Hip fracture in the elderly patients is associated with increased morbidity and mortality. There is great need for advance care planning should a patient fail to rehabilitate or experience an adverse event during or after recovery. This study was performed to evaluate for palliative care consultation and changes in code status and/or advance directives in elderly patients with hip fracture.Methods:
We performed a retrospective review of 186 consecutive patients aged 65 years and older with a hip fracture due to a low-energy fall who underwent surgery at a large academic institution between August 1, 2013, and September 1, 2014. Risk factors assessed were patient demographics, home status, mobility, code status, comorbidities, medications, and hospitalizations prior to injury. Outcomes of interest included palliative care consultation, complications, mortality, and most recent code status, mobility, and home.Results:
About 186 patients with hip fractures were included. Three patients died, and 12 (6.5%) sustained major complications during admission. Nearly one-third (51 patients) died upon final follow-up approximately 1.5 years after surgery. Of the patients who died, palliative care consulted on 6 (11.8%) during initial admission. Eleven (21.6%) were full code at death. Three patients underwent cardiopulmonary resuscitation (CPR) and 1 underwent massive transfusion and extracorporeal membrane oxygenation prior to changing their code status to do not attempt resuscitation.Conclusion:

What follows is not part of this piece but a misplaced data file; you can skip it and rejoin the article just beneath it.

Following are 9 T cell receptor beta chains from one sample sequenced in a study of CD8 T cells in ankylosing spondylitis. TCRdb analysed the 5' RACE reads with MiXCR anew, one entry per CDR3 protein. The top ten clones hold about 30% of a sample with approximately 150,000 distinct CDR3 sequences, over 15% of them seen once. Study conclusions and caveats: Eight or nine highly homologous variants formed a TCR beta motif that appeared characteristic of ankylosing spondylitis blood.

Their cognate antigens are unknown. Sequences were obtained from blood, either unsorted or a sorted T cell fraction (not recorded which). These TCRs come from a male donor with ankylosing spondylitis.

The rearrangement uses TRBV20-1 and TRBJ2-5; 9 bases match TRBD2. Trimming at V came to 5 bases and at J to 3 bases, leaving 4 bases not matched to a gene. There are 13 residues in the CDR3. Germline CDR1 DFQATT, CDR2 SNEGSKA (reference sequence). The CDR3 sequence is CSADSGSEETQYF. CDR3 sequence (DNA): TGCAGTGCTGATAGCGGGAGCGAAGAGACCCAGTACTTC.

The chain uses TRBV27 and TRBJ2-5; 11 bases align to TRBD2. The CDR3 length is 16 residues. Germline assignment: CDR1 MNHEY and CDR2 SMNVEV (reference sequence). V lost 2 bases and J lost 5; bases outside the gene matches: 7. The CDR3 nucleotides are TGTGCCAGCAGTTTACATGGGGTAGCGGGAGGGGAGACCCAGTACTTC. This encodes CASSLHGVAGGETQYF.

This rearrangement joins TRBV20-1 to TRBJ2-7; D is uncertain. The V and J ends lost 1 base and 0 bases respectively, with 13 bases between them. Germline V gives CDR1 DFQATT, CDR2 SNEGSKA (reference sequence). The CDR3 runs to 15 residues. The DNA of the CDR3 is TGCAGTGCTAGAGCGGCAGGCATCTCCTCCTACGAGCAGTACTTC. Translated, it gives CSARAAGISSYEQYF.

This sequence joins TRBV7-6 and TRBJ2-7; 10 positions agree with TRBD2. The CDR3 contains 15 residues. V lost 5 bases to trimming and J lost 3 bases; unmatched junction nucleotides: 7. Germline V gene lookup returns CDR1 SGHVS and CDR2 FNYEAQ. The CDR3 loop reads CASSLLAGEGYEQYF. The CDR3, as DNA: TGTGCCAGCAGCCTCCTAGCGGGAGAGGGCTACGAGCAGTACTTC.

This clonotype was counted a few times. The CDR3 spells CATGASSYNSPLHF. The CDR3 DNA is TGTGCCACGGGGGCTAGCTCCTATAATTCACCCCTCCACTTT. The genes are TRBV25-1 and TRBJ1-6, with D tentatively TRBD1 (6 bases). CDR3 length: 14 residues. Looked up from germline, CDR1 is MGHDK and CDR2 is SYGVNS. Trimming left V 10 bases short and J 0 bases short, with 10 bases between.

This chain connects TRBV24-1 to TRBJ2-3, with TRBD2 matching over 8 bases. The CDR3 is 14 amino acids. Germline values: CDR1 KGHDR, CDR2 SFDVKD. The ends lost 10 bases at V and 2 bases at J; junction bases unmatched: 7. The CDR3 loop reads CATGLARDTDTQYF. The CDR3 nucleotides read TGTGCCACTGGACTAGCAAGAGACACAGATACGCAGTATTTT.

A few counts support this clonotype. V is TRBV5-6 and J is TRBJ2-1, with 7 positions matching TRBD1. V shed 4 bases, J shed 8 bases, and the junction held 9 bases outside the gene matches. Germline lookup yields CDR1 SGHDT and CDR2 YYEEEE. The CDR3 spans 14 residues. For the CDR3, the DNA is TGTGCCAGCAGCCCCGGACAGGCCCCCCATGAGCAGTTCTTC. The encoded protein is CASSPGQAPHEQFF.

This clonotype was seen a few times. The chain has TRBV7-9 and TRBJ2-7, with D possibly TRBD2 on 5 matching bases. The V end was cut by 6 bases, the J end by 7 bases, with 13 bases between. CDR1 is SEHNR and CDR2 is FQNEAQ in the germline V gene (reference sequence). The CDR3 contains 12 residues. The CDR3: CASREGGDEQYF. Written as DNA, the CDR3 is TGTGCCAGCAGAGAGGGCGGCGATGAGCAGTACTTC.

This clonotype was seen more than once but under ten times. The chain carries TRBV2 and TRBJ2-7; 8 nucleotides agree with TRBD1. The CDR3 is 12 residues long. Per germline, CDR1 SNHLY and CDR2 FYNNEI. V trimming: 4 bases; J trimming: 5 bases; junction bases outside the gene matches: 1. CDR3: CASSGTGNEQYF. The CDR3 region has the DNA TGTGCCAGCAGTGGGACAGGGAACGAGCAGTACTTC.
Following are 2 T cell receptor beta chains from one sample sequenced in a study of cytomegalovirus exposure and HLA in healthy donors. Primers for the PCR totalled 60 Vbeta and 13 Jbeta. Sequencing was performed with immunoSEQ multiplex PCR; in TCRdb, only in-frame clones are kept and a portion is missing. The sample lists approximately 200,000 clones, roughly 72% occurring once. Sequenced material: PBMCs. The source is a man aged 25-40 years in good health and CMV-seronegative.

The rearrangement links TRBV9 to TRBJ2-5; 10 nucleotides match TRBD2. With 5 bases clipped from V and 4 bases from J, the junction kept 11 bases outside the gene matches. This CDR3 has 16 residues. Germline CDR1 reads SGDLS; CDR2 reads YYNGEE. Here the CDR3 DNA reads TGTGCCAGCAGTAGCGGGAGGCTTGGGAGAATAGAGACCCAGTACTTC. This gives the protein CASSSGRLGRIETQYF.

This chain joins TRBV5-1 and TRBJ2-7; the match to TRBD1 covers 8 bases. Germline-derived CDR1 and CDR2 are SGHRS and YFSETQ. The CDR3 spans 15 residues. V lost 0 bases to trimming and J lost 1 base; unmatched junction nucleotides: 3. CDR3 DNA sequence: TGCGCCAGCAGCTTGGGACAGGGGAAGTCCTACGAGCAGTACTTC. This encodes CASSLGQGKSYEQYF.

Hip fracture in elderly patients is an important opportunity to reassess the patient’s personal health-care priorities. Advance directives, goals of care, and code status documentation should be updated in all elderly patients with hip fracture, should the patient’s health decompensate.